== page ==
Do you still send postcards when you’re away? Does anyone really send them anymore?
I know I do, but I’m just one person. And isn’t it just so much easier to reach for the smart phone…
A cursory google search for stats on modern postcard habits didn’t bring up a major Post Office survey or anything, but it did introduce me to this project: Postcrossing.
Their goal is to allow anyone to send and receive postcards around the world. ‘For each postcard you send, you will receive one back from a random Postcrosser around the world’, they say.
My initial reaction (which may not be yours, but I’m hopeful) was, ‘Woah, how have I not done this before?!’ So that’s one activity sorted for me this week — which incidentally, folks, marks seven weeks until World Postcard Day on 1st October.
Back to my search for stats, Postcrossing does have lots of interesting information about countries who send the most via their project (1: Germany 2: USA 3: Russia – the UK is in 7th) and how many postcards they’ve recorded being sent by Postcrossers during the pandemic compared to previous years.
Spoiler: the trend is that we’ve all sent fewer, which means we’ve received fewer.
Postcards mean a lot to me.
And they’ve been on my mind a lot recently for the same reason I haven’t posted on here for some time. My father.
My dad, Roy Crowther, passed away on Sunday 4th July aged 73. Losing a close loved one is tough at any time in history, but losing them during a pandemic is an experience you’ve just got to hope many others won’t have to go through. I say that even though we are incredibly fortunate to have gotten to spend around a day with him in person just before the end, when many others over the past year have had to say their goodbyes through Zoom, or not at all.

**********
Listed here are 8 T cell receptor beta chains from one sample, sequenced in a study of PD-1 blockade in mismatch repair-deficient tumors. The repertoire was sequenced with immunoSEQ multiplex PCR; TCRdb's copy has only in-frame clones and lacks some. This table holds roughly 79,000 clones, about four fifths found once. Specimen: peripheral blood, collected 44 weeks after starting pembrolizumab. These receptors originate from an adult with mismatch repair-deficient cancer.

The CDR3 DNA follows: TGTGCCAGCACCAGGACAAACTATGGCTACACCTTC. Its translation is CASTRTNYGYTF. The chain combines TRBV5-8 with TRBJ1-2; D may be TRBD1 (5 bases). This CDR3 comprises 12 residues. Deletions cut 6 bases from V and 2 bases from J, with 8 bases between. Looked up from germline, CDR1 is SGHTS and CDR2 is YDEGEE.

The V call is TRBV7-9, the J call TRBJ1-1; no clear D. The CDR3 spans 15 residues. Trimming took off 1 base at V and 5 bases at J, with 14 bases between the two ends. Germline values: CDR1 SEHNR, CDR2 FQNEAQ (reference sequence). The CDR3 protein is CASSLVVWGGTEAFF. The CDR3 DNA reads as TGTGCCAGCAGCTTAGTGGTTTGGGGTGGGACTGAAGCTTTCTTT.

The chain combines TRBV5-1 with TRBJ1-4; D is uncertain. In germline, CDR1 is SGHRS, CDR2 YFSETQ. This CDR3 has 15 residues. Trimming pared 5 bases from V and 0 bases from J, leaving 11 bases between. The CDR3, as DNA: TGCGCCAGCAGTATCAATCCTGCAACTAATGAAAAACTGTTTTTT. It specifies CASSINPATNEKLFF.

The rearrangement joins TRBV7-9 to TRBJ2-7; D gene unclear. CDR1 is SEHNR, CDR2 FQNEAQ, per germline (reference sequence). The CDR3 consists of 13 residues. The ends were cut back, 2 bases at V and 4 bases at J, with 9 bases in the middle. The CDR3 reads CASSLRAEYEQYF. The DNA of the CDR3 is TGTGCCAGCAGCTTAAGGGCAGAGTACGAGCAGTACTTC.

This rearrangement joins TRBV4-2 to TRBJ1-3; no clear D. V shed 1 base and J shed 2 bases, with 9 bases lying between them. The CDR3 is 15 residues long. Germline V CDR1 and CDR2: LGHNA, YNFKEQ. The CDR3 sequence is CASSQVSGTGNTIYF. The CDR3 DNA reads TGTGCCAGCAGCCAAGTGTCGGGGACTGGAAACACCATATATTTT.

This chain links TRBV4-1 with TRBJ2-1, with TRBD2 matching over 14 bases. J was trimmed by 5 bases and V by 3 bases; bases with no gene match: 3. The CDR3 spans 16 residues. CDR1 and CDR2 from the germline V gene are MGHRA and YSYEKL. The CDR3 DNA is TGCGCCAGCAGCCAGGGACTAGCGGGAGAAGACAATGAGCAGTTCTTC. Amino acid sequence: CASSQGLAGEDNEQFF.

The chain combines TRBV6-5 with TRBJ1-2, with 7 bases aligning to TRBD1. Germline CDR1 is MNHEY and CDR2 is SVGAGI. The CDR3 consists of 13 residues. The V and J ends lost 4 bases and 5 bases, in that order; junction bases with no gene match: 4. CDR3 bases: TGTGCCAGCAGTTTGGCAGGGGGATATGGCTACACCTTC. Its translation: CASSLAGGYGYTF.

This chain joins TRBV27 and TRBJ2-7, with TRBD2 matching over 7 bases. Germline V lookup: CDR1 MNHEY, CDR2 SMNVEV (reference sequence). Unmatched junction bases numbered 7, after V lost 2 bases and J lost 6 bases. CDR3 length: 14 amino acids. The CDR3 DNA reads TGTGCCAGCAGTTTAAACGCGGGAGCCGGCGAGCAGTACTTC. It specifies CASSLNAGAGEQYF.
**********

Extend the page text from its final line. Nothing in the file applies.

While I get the postcard collecting / hoarding passion from my mum, the reason postcards have come to mean so much to me in the past few years is down to my dad.
We’re a family who all enjoy travelling, and when my dad’s mobility decreased and he stopped being able to get away, I felt guilty. Particularly as it coincided with a very busy period of travel in my life, as I sought to discover what was outside Europe and Northern Africa.
As we all grappled with the change in dad’s circumstances, first being tested for Alzheimer’s, then being diagnosed with prostate cancer, something snapped in my mind and I said to myself that the one thing I could do at least, beyond calling, beyond visiting when I was in Somerset, was send Dad a postcard from each place I visited, or revisited.
I felt a much stronger connection to dad just by committing to this one quite small action. He received a cork board and some pins too so that the postcards wouldn’t just sit in a pile in a Welsh dresser drawer. I hoped they would pique his interest whenever he glanced over them.
In the past few years, as my father’s short term memory faded ever faster, as he struggled and stuttered to tell us what was on his mind, what he thought of what he was watching, or what he could still remember of his upbringing, I knew the postcards were still worth it — however brief a flicker of interest or memory they might arouse.
I would seek out special stamps if I could, tried to buy the brightest, most cheeriest, often most touristy artwork that I could find.
One trip I made in May 2018 that didn’t require a postcard was Amsterdam — because we took Dad in his wheelchair on the new Eurostar service there. He could still walk a little at that time, and would constantly say he didn’t need the chair, but I imagine it wasn’t so bad getting pushed around such a beautiful city. It certainly exercised our upper arms.
When dad moved to his nursing home, thankfully just up the road from his house, the postcard posting stopped for a bit. That’s because I tried to visit as much as possible, or brought him things in person.